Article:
Krabi Celebrates Its Soaring Limestone Cliffs With A Rock Climbing Festival.

May 21, 2010 by  
Filed under Local News & Event


In the heat of the midday sun, Anna Slukushicina, 30, a rock climber from St Petersburg, attempts an overhang 10 metres above Krabi’s Tonsai Bay. The prominent feature of an overhang, or layback, as climbers call it, is to oppose hand-holds with foot-holds and it’s a strenuous technique used by climbers to overcome some of the toughest spots. The crowd on the ground collectively holds their breath, clapping loudly when she finally completes the tough route. Slukushicina is one of 150 climbers participating in Krabi’s annual Rock and Fire Festival and she and her team partner take top prize, beating competitors from 14 countries in the Lead Marathon climbing contest by completing 47 out of a total 50 routes all over the Railay peninsula. Slukushicina, a rock climbing coach back home with 10 years experience to her credit, has travelled to many famous sites around the world, scaling rock faces in Taiwan, Turkey, Ukraine, Italy and of course, in Russia. She’s spent the last four months in Krabi and says she really appreciates the towering limestone cliffs. “This is one of the best destinations for rock climbing. Nowhere else in the world can climbers stay by the sea close to these beautiful cliffs and climb anytime they feel it,” she says.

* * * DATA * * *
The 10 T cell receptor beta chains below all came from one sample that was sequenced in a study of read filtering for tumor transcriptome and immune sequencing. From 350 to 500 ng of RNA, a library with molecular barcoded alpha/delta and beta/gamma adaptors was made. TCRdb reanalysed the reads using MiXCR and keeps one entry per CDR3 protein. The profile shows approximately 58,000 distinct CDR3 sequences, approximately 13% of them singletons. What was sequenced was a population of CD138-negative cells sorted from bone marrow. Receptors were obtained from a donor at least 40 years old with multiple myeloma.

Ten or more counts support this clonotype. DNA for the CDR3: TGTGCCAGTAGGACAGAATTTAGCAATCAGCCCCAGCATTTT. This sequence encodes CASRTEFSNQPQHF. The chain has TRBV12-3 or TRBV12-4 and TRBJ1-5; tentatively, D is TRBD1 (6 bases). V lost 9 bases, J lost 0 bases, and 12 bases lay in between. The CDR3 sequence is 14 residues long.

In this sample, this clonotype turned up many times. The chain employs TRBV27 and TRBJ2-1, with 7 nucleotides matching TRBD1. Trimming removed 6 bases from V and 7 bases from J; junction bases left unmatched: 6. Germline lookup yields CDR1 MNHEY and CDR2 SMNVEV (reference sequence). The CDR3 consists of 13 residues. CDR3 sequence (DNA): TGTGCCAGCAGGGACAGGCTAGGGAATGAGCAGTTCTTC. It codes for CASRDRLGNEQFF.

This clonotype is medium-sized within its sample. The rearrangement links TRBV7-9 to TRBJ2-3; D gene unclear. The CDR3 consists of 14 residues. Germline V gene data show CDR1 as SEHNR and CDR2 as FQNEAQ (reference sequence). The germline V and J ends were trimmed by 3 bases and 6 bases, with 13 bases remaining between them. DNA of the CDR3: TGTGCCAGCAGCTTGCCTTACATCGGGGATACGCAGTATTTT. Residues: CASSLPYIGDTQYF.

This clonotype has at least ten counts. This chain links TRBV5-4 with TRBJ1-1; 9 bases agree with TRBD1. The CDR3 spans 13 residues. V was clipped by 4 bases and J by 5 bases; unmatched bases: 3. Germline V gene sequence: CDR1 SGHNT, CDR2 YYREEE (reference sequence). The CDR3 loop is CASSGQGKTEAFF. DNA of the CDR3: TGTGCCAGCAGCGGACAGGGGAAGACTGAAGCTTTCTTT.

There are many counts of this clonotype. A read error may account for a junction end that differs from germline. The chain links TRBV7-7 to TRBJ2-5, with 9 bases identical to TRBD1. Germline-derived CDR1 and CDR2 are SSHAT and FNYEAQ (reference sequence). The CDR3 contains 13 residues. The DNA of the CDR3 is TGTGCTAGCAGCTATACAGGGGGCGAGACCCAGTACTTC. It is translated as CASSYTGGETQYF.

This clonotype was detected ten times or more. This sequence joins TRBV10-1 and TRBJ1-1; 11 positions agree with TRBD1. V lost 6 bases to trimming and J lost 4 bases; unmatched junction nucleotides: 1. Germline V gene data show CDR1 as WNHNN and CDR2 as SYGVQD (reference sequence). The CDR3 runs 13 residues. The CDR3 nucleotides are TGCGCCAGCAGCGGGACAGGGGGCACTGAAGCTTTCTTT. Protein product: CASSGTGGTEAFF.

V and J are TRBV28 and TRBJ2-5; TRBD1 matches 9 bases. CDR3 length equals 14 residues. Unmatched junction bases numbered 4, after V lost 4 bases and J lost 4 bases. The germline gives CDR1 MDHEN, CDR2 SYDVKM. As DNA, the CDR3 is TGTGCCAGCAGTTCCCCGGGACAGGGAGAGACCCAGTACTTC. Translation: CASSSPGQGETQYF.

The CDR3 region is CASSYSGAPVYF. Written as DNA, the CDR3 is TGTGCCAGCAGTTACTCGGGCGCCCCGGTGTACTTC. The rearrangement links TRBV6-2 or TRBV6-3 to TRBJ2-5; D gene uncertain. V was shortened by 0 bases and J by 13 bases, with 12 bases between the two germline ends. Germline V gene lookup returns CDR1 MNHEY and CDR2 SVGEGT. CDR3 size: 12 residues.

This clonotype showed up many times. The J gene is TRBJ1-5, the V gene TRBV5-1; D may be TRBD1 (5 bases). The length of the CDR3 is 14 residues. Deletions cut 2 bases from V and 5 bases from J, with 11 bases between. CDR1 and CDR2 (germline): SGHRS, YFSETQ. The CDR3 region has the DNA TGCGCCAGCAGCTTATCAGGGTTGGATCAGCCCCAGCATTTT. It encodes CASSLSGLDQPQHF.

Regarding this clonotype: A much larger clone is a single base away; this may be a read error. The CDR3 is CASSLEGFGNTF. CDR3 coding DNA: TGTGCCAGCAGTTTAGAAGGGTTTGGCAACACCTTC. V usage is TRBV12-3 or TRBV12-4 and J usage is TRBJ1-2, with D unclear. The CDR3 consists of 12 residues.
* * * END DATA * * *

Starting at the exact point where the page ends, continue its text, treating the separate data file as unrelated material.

As a professional climber, Slukushicina, enjoys the hazards and complexities of Krabi’s cliffs, “Each rock gives me the skills and knowledge to explore others. I’ve had the time of my life in Railay,” she says. The rock climbing competition, held from April 16 to 18 as part of the Krabi Rock and Fire Festival 2010, was a great success. Apart from the Lead Climbing Marathon, rock climbers can tested their endurance in the Speed Climbing as well as Deep Water Soloing categories at Ao Nang tower, a popular site between Railay West and Tonsai Bay. Rock climbing, says Slukushicina, is an independent sport using only hands, feet and a safety rope. Railay and its environs offer the perfect terrain, with more than 700 bolted sport climbing routes ranging from beginner 5a’s  right up to the extremes of 8c under the French grading system. A plethora of climbing schools run by Thais have sprung up in Railay East and Tonsai Bay, with local experts quick to separate extreme athletes from novices and set up climbing routes appropriate for each group. At the far end of Railay east, the beautiful cliff known as 123 is the gathering point for many climbers. Enthusiasts can choose from more than 10 routes and all beginners are advised to start here to get their strength up before going elsewhere. Several hundred climbing routes have developed since the late 1980s, when Krabi first started seeing people scaling its limestone mountains. Routes include high quality limestone, steep, pocketed walls, overhangs and hanging stalactites. Access is usually from the beach and some routes can only be accessed by boat from below. Bouldering, short climbs over a crash pad, is another popular sport, and a good way to practise technical rock climbing skills, though care should be taken when hopping from stone to stone. Deep Water Soloing is also another rock climbing category that has just started to gain popularity in Railay. It’s a form of solo rock climbing that relies purely upon the water at the base of a climb to protect against injury. Ao Nang Tower, is popular for Deep Water Soloing with more than 10 routes for which climbers can choose With limited bolts, it’s a challenging climb but watching the competitors scale the rock is great fun. The tide starts to come in as we watch the fire dancing competition on the beach of Railay West on the last night of the festival. The winner is Tanarat Vejpitak, 14, from Railay, who tells me he’s been performing with fire since he was just three and a half. He’s thrilled to be taking home the prize money. Slukushicina is almost unrecognisable in a stunning evening dress clutching the trophy given to her by Tourist Authority of Thailand governor, Surapol Svetserani. It rains later in the evening but the shower quickly blows over, leaving us with fresh sea breeze under the cloudless sky. The reggae music that’s unique to Railay beach picks up again and the rock climbers, fire dancers and their audience are all happy, proud too to be part of this small festival that’s all their own.



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